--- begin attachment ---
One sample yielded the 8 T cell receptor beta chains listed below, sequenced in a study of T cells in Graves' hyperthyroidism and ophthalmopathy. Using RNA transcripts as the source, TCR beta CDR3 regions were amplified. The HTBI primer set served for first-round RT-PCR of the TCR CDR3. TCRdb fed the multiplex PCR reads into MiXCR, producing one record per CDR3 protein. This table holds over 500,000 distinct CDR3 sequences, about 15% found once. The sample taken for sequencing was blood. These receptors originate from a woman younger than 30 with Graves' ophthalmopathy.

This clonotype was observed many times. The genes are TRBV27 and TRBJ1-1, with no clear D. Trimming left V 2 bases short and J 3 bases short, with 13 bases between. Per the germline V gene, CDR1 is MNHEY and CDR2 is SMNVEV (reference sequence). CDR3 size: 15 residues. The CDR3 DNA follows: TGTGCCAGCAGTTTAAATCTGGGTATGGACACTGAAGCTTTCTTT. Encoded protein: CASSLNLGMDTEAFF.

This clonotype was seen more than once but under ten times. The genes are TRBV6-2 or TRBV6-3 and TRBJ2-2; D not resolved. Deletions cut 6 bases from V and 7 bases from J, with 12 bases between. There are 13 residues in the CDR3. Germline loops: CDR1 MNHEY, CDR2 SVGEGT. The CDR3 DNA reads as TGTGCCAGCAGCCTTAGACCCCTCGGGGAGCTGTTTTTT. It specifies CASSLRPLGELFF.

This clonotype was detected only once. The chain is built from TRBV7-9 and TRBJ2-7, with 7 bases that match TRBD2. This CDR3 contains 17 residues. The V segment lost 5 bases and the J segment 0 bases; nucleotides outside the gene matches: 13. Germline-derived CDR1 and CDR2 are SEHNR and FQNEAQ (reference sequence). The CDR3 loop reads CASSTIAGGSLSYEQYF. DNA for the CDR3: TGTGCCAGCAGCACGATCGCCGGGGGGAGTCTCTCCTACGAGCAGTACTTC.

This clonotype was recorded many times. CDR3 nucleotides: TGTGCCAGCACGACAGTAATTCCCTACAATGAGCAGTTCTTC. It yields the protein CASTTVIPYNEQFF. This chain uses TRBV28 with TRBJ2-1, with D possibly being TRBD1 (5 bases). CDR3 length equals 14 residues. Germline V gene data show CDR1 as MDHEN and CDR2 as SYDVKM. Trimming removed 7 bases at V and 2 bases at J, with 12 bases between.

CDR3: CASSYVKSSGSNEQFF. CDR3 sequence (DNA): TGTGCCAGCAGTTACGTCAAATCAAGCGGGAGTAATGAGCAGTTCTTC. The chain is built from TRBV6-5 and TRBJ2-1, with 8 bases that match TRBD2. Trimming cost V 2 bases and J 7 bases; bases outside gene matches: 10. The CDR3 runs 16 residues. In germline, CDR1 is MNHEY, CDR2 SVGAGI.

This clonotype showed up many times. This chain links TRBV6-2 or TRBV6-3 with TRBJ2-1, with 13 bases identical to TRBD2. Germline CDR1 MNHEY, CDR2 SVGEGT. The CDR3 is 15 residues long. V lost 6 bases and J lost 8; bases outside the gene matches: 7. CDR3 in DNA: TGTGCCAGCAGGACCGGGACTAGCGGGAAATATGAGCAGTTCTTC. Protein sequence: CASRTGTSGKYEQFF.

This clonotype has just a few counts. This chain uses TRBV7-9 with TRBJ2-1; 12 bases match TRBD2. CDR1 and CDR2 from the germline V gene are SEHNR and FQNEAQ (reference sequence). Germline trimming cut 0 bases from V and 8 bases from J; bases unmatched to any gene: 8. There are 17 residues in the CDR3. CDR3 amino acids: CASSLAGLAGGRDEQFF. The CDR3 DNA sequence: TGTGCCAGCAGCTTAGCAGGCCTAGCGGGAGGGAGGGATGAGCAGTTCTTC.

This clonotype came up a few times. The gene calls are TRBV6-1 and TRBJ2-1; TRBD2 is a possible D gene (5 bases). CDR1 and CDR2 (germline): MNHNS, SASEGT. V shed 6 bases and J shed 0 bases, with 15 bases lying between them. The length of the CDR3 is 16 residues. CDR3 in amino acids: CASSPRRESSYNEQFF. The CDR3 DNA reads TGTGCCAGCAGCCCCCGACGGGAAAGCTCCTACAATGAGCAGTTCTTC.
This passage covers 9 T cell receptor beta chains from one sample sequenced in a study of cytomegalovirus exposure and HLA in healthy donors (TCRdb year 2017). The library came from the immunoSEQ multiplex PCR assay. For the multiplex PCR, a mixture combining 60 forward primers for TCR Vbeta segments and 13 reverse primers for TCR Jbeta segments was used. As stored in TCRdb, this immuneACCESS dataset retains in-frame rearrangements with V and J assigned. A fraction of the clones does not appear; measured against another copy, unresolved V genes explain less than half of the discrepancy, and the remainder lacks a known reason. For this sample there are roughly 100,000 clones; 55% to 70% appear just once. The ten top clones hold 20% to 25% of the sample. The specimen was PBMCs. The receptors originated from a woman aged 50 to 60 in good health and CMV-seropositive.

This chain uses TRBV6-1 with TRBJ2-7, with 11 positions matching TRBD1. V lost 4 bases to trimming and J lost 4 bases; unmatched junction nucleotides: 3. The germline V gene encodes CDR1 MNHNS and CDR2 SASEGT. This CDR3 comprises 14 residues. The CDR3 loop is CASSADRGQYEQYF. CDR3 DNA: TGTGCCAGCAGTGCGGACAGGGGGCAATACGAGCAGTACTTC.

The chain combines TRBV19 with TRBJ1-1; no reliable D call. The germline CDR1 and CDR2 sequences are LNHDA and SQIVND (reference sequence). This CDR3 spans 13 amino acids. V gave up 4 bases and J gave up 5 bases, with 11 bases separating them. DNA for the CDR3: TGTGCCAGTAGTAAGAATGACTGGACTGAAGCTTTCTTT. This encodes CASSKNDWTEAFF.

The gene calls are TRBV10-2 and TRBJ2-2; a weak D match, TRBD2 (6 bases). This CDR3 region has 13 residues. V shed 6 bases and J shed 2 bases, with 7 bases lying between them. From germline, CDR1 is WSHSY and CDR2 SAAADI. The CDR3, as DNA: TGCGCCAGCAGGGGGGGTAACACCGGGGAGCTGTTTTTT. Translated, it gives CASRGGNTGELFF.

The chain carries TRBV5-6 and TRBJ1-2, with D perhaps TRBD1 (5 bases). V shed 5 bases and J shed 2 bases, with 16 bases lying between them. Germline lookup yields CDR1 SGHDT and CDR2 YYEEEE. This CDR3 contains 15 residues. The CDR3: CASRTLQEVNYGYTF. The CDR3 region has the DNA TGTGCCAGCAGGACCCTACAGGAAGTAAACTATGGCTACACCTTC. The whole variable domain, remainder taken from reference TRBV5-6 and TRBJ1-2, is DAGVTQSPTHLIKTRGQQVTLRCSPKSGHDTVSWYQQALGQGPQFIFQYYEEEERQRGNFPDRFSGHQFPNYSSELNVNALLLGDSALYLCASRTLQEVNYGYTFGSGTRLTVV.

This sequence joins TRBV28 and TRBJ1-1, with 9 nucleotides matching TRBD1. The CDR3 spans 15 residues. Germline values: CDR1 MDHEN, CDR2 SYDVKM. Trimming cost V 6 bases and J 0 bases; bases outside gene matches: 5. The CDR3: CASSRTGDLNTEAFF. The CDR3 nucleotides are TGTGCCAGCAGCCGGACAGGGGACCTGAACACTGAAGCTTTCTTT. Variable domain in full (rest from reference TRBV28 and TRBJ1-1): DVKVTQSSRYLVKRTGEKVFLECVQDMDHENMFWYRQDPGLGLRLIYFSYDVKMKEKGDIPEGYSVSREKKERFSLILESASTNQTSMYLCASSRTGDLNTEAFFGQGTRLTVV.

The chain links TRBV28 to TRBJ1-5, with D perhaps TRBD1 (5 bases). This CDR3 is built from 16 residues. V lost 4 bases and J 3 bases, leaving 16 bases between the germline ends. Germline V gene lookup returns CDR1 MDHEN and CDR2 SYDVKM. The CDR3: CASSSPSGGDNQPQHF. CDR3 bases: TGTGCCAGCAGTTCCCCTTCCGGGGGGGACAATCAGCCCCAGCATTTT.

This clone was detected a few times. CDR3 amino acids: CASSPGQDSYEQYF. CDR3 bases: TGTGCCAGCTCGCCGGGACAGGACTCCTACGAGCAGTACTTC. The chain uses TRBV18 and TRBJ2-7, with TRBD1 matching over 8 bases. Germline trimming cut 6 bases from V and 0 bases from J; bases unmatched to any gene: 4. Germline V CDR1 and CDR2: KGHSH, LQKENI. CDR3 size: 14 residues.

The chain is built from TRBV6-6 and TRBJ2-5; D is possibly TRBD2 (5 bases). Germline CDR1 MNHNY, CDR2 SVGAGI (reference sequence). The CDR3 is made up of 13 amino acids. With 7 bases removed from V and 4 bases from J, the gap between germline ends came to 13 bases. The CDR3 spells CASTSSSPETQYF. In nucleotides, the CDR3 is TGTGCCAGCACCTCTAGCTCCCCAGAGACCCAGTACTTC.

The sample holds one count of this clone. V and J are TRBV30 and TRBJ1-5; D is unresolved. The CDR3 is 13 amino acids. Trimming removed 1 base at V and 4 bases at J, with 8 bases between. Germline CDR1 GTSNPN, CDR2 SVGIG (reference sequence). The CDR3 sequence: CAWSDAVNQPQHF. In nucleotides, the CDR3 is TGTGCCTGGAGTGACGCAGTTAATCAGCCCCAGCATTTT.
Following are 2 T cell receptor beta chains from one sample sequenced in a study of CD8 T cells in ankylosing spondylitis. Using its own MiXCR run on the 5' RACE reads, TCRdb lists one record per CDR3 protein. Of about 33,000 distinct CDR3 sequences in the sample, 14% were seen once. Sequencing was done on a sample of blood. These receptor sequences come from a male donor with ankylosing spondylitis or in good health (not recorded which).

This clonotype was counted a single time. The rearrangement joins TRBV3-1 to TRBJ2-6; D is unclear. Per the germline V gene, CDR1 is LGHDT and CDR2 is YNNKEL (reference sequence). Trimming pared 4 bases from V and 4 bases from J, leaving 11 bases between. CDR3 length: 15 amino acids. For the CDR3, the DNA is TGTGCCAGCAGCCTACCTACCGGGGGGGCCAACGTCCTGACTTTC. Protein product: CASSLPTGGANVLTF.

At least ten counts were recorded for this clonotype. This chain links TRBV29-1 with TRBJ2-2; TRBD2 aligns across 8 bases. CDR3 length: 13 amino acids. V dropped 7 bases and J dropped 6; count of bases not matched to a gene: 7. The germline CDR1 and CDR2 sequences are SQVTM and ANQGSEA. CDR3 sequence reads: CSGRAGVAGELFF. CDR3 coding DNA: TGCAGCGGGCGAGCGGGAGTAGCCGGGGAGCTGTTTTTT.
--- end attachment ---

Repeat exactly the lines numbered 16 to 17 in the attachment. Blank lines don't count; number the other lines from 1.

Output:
The chain links TRBV28 to TRBJ1-5, with D perhaps TRBD1 (5 bases). This CDR3 is built from 16 residues. V lost 4 bases and J 3 bases, leaving 16 bases between the germline ends. Germline V gene lookup returns CDR1 MDHEN and CDR2 SYDVKM. The CDR3: CASSSPSGGDNQPQHF. CDR3 bases: TGTGCCAGCAGTTCCCCTTCCGGGGGGGACAATCAGCCCCAGCATTTT.

This clone was detected a few times. CDR3 amino acids: CASSPGQDSYEQYF. CDR3 bases: TGTGCCAGCTCGCCGGGACAGGACTCCTACGAGCAGTACTTC. The chain uses TRBV18 and TRBJ2-7, with TRBD1 matching over 8 bases. Germline trimming cut 6 bases from V and 0 bases from J; bases unmatched to any gene: 4. Germline V CDR1 and CDR2: KGHSH, LQKENI. CDR3 size: 14 residues.